It is a model of collaborative efficiency, taking just 24 seconds. In the email world, the same exchange could easily involve several dozen messages—which, given the rapidly emptying fuel tank, is not ideal.
This brings us to a point about electronic communications technologies. Notionally, they are cheap and instantaneous, but in terms of person-hours spent using them, they are actually expensive and slow. Email, where everything must literally be spelled out, is probably the worst. The telephone is better. Videoconferencing, which gives you not just inflection but expression, is better still. More-recent tools like the workplace-communication app Slack integrate social cues into written exchanges, leveraging the immediacy of instant-messaging and the informality of emoji, plus the ability to create a channel to bond over last night’s #gameofthrones.
The expectation was that information technology would flatten the so-called Allen Curve. But Ben Waber, a visiting scientist at MIT, recently found that it hasn’t. The communications tools that were supposed to erase distance, it turns out, are used largely among people who see one another face-to-face. In one study of software developers, Waber, working alongside researchers from IBM, found that workers in the same office traded an average of 38 communications about each potential trouble spot they confronted, versus roughly eight communications between workers in different locations.
The power of presence has no simple explanation. It might be a manifestation of the “mere-exposure effect”: We tend to gravitate toward what’s familiar; we like people whose faces we see, even just in passing. Or maybe it’s the specific geometry of such encounters. The cost of getting someone’s attention at the coffee machine is low—you know they’re available, because they’re getting coffee—and if, mid-conversation, you see that the other person has no idea what you’re talking about, you automatically adjust.
Whatever the mechanisms at play, they were successfully distilled into what Judith Olson, a distance-work expert at UC Irvine, calls “radical collocation.” In the late 1990s, Ford Motor let Olson put six teams of six to eight employees into experimental war rooms arranged to maximize team members’ peripheral awareness of what the others were up to. The results were striking: The teams completed their software-development projects in about a third of the time it usually took Ford engineers to complete similar projects. That extreme model is hard to replicate, Olson cautions. It requires everyone to be working on a single project at the same time, which organizational life rarely allows.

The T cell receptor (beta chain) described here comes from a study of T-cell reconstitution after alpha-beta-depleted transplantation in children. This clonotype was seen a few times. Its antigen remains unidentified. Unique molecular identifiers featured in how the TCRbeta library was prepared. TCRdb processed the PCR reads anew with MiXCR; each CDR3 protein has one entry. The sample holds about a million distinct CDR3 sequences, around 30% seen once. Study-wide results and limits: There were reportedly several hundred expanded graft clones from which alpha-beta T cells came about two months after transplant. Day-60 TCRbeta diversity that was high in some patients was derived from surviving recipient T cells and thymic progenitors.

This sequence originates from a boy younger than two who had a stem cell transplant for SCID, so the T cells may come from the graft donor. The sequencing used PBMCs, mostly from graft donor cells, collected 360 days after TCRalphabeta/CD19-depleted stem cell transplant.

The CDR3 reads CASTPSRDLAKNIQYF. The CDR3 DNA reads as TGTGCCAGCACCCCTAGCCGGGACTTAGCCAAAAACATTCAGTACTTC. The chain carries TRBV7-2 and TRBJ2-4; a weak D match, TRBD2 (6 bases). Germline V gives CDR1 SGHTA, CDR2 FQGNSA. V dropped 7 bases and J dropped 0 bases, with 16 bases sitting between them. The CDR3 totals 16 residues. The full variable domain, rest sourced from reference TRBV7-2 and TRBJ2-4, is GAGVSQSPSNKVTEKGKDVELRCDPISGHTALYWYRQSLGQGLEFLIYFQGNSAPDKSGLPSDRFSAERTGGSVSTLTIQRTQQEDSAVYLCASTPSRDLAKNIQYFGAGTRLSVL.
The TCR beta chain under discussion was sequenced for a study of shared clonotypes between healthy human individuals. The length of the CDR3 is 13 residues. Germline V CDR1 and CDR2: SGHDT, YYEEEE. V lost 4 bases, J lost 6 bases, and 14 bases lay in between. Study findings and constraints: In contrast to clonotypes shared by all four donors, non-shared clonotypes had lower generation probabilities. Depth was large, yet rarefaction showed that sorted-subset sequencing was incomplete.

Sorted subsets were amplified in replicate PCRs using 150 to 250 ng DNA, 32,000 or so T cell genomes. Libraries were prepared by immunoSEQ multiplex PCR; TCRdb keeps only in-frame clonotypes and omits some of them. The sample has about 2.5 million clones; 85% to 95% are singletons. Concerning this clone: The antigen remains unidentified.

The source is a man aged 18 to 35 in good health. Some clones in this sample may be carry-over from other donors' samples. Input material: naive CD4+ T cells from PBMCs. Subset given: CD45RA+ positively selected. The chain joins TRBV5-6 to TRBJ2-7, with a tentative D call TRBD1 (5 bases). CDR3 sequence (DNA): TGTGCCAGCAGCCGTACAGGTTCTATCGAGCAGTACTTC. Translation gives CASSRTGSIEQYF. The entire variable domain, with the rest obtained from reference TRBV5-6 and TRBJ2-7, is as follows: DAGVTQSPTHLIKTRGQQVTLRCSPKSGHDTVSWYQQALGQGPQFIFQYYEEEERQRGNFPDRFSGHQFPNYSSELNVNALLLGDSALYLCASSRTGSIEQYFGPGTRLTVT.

But IBM has clearly absorbed some of these lessons in planning its new workspaces, which many of its approximately 5,000 no-longer-remote workers will inhabit. “It used to be we’d create a shared understanding by sending documents back and forth. It takes forever. They could be hundreds of pages long,” says Rob Purdie, who trains fellow IBMers in Agile, an approach to software development that the company has adopted and is applying to other business functions, like marketing. “Now we ask: ‘How do we use our physical space to get on and stay on the same page?’ ”
The answer, of course, depends on the nature of the project at hand. But it usually involves a central table, a team of no more than nine people, an outer rim of whiteboards, and an insistence on lightweight forms of communication. If something must be written down, a Post‑it Note is ideal. It can be stuck on a whiteboard and arranged to form a “BVC”—big, visual chart—that lets everyone see the team’s present situation, much like the 727’s instrument panels. Communication is both minimized and maximized.
Talking with Purdie, I began to wonder whether the company was calling its employees back to an old way of working or to a new one—one that didn’t exist in 1979, when business moved at a more stately pace. In those days, IBM could decide what to build, plan how to build it, and count on its customers to accept what it finally built at the end of a months-long process. Today, in the age of the never-ending software update, business is more like a series of emergencies that need to be approached like an airplane’s fuel leak. You diagnose a problem, deliver a quick-and-dirty solution, get feedback, course-correct, and repeat, always with an eye on the changing weather outside.
I asked Purdie whether IBM’s new approach could be accomplished at a distance, using all the new collaborative technology out there. “Yes,” he said. “Yes, it can. But the research says those teams won’t be as productive. You won’t fly.”